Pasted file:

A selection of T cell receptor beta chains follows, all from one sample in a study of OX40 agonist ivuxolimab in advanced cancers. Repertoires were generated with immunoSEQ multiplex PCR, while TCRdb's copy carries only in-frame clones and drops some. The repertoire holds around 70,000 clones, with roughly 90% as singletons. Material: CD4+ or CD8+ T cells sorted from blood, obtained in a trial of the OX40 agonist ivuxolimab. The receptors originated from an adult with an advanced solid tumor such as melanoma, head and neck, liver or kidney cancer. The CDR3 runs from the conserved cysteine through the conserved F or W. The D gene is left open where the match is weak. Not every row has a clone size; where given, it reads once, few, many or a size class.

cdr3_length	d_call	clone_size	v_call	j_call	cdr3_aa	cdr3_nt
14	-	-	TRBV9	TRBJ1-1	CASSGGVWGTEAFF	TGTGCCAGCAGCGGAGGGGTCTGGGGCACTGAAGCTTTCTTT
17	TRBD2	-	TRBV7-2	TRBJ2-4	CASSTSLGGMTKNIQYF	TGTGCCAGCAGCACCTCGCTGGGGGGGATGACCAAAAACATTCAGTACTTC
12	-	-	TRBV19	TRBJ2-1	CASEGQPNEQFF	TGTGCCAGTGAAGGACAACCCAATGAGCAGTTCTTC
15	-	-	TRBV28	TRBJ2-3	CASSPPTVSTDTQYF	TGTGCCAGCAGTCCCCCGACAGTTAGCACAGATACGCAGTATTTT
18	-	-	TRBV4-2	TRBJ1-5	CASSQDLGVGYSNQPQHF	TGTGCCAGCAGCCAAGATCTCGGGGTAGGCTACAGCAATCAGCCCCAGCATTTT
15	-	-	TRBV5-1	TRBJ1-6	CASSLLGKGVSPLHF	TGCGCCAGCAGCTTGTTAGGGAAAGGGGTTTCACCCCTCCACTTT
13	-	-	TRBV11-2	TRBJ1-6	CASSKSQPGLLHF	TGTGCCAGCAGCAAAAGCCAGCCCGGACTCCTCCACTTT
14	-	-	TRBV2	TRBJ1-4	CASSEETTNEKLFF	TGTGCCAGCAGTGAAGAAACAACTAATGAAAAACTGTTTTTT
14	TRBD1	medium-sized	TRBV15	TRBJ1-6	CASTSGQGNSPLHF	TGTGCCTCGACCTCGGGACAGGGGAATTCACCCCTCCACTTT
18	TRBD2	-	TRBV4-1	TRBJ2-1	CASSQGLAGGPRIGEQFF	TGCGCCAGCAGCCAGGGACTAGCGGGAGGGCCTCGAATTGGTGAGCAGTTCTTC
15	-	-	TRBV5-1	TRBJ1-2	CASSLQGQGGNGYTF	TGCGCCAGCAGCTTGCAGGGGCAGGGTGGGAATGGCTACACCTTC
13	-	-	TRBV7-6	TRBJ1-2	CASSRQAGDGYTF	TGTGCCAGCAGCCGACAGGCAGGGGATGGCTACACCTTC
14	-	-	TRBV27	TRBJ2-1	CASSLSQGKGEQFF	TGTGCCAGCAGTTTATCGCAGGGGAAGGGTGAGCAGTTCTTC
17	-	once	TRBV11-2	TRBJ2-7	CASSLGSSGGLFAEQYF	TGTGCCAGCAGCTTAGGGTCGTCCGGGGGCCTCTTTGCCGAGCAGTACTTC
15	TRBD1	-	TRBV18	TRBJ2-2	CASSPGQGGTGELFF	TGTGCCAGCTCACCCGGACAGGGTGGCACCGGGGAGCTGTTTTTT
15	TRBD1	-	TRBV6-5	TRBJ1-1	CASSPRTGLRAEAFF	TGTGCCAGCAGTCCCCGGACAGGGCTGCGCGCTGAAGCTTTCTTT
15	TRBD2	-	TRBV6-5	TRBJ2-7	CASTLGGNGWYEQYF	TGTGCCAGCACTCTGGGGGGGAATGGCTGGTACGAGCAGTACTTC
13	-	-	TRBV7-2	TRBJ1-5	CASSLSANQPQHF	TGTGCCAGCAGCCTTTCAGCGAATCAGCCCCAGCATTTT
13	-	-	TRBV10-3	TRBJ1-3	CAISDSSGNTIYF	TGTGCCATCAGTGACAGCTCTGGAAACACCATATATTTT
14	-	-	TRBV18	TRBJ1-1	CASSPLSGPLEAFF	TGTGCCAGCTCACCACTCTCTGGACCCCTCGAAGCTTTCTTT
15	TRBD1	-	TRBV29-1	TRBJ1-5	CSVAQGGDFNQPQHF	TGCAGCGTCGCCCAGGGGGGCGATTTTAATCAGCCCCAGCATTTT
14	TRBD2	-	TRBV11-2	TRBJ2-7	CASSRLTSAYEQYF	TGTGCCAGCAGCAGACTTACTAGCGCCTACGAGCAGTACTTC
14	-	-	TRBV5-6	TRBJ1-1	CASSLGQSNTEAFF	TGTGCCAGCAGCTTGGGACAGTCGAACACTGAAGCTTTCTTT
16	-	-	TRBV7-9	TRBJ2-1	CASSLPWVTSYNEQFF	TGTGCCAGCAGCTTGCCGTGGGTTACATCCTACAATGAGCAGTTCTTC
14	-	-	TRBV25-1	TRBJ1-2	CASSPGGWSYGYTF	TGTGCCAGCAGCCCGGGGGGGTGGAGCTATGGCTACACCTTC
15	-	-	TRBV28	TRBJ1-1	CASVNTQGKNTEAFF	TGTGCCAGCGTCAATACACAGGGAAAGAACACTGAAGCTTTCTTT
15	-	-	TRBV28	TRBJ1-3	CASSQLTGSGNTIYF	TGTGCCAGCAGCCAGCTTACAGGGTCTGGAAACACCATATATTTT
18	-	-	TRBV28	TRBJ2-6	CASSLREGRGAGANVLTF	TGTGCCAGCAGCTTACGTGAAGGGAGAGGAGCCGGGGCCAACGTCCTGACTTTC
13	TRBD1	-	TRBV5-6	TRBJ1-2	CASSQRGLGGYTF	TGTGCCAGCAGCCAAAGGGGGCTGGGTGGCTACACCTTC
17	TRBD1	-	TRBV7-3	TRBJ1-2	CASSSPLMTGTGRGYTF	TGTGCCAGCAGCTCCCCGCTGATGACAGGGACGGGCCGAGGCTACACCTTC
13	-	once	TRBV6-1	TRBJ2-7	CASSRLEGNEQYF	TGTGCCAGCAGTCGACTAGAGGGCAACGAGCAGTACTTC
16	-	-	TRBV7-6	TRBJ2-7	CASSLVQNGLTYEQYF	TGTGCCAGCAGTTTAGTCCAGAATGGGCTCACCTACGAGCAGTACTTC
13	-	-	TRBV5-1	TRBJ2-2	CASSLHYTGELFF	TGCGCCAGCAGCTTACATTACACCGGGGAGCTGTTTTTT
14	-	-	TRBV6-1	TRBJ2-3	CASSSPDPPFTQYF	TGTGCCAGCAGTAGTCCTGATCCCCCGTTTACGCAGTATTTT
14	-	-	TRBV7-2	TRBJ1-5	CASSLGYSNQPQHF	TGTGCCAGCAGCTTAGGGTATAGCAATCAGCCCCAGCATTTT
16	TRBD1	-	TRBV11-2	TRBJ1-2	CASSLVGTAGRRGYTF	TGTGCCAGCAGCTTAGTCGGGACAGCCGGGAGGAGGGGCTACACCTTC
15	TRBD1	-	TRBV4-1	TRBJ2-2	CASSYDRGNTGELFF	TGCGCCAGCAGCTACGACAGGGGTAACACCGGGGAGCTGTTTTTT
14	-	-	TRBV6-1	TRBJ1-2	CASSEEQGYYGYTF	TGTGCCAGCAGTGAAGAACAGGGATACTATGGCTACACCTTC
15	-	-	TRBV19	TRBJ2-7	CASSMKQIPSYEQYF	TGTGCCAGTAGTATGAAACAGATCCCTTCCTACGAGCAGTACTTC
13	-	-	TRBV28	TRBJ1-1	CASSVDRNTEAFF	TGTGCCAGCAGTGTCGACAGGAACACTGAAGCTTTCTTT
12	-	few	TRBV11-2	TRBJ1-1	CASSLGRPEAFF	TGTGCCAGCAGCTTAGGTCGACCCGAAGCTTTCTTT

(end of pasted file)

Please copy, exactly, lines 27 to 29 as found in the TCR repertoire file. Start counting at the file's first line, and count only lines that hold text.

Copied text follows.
14	-	-	TRBV25-1	TRBJ1-2	CASSPGGWSYGYTF	TGTGCCAGCAGCCCGGGGGGGTGGAGCTATGGCTACACCTTC
15	-	-	TRBV28	TRBJ1-1	CASVNTQGKNTEAFF	TGTGCCAGCGTCAATACACAGGGAAAGAACACTGAAGCTTTCTTT
15	-	-	TRBV28	TRBJ1-3	CASSQLTGSGNTIYF	TGTGCCAGCAGCCAGCTTACAGGGTCTGGAAACACCATATATTTT